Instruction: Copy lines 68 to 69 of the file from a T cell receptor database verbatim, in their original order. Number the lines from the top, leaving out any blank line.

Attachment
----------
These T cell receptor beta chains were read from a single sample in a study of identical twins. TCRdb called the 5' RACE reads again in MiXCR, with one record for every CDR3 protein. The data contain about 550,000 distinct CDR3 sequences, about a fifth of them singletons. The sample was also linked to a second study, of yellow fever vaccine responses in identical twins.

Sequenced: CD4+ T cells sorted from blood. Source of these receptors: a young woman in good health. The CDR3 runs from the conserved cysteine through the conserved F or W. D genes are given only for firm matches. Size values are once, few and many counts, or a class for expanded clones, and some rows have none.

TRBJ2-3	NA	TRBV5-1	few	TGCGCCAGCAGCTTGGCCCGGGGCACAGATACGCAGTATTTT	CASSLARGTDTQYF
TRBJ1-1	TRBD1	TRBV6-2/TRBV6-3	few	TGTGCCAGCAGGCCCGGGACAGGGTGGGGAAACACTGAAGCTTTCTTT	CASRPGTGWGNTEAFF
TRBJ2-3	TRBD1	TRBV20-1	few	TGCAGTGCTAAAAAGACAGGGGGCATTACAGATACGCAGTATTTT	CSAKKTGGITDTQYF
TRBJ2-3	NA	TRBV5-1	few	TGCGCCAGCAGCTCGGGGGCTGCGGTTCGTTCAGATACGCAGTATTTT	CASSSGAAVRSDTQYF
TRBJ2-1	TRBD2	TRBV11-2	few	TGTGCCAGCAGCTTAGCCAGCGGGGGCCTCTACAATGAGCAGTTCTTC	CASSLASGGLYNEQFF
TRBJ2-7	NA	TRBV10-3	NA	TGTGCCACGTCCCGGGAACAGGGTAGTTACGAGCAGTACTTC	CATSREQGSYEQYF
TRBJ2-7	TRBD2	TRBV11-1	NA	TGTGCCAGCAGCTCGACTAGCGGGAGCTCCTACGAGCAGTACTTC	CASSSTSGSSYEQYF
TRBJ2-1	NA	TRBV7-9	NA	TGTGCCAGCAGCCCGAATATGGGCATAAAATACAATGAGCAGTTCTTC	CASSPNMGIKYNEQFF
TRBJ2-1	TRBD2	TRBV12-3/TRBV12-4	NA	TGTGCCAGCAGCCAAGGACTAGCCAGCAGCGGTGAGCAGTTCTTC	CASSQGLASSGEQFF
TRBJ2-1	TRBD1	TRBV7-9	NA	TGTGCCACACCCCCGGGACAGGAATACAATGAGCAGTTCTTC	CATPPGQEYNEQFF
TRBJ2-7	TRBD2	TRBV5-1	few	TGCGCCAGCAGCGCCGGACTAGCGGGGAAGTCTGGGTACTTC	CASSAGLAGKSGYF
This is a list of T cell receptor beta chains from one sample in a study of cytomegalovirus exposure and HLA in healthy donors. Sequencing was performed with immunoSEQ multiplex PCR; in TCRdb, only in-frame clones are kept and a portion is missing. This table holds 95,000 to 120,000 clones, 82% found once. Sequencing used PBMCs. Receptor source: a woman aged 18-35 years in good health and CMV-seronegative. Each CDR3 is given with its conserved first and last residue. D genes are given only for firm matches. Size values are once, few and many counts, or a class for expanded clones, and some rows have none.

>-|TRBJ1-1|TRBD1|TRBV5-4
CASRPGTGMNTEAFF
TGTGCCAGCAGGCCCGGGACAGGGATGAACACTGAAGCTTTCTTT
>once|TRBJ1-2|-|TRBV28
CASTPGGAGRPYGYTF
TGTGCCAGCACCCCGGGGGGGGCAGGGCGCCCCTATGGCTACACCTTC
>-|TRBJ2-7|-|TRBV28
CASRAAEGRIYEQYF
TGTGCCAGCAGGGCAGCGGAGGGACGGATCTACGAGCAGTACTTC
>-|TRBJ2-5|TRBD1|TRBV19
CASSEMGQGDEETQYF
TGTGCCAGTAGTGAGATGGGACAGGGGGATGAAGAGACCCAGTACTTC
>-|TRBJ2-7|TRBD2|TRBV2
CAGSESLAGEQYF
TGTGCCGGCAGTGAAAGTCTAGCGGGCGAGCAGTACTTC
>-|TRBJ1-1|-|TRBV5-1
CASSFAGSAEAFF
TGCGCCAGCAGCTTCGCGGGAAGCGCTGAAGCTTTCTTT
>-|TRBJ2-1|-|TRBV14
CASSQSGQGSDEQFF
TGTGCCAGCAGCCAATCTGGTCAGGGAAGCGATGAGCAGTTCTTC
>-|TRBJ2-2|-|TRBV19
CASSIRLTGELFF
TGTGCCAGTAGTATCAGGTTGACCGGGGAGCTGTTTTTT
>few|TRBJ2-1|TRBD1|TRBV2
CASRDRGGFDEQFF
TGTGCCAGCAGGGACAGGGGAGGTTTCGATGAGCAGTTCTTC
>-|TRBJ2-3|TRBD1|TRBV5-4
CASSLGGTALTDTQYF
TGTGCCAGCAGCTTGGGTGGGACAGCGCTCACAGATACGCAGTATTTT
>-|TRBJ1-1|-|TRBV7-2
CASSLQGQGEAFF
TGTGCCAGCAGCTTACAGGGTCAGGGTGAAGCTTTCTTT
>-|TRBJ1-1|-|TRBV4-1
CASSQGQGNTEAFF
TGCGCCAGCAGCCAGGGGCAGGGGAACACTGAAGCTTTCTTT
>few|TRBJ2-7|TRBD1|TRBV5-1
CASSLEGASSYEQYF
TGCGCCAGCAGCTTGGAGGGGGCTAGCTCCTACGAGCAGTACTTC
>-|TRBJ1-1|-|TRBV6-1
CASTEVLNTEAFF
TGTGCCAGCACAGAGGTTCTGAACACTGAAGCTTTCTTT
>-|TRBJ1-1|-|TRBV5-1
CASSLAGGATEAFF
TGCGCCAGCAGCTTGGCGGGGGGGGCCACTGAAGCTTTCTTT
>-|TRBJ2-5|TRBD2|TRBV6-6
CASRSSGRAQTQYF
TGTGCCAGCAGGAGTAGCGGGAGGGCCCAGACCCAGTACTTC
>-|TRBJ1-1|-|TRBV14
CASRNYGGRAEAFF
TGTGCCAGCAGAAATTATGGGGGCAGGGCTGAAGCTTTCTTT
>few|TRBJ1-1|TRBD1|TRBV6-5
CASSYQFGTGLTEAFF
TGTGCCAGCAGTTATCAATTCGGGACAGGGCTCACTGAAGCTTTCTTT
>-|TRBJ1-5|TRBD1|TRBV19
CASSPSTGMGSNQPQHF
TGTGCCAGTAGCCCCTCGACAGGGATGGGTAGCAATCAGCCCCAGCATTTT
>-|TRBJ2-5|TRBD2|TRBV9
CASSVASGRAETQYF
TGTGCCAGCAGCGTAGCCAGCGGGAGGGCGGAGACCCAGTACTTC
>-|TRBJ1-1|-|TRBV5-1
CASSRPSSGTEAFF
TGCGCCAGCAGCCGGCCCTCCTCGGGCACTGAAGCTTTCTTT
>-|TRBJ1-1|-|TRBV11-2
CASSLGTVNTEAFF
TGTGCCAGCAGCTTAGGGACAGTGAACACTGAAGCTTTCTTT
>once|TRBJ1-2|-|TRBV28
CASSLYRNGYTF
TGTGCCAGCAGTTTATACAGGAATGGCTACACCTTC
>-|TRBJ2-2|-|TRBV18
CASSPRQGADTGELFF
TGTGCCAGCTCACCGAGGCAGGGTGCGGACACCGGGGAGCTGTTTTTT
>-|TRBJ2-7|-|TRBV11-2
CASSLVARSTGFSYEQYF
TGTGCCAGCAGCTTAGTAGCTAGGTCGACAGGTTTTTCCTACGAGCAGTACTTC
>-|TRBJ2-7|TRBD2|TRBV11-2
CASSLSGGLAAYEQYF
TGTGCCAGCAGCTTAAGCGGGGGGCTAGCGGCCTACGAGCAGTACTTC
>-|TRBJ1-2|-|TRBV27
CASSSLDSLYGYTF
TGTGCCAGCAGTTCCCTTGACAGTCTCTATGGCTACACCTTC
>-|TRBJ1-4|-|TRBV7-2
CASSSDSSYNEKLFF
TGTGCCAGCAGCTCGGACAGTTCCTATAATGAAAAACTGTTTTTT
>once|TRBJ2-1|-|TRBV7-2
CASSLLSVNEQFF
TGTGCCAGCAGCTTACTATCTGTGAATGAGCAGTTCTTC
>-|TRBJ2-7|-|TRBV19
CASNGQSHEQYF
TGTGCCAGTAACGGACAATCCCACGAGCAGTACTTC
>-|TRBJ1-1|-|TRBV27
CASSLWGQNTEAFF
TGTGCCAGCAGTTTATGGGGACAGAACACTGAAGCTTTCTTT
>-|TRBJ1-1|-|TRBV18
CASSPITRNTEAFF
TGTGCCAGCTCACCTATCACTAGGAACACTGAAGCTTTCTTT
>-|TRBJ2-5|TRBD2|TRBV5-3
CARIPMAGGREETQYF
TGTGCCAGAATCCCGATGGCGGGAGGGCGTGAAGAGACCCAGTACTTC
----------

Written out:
TGTGCCAGCAGTTATCAATTCGGGACAGGGCTCACTGAAGCTTTCTTT
>-|TRBJ1-5|TRBD1|TRBV19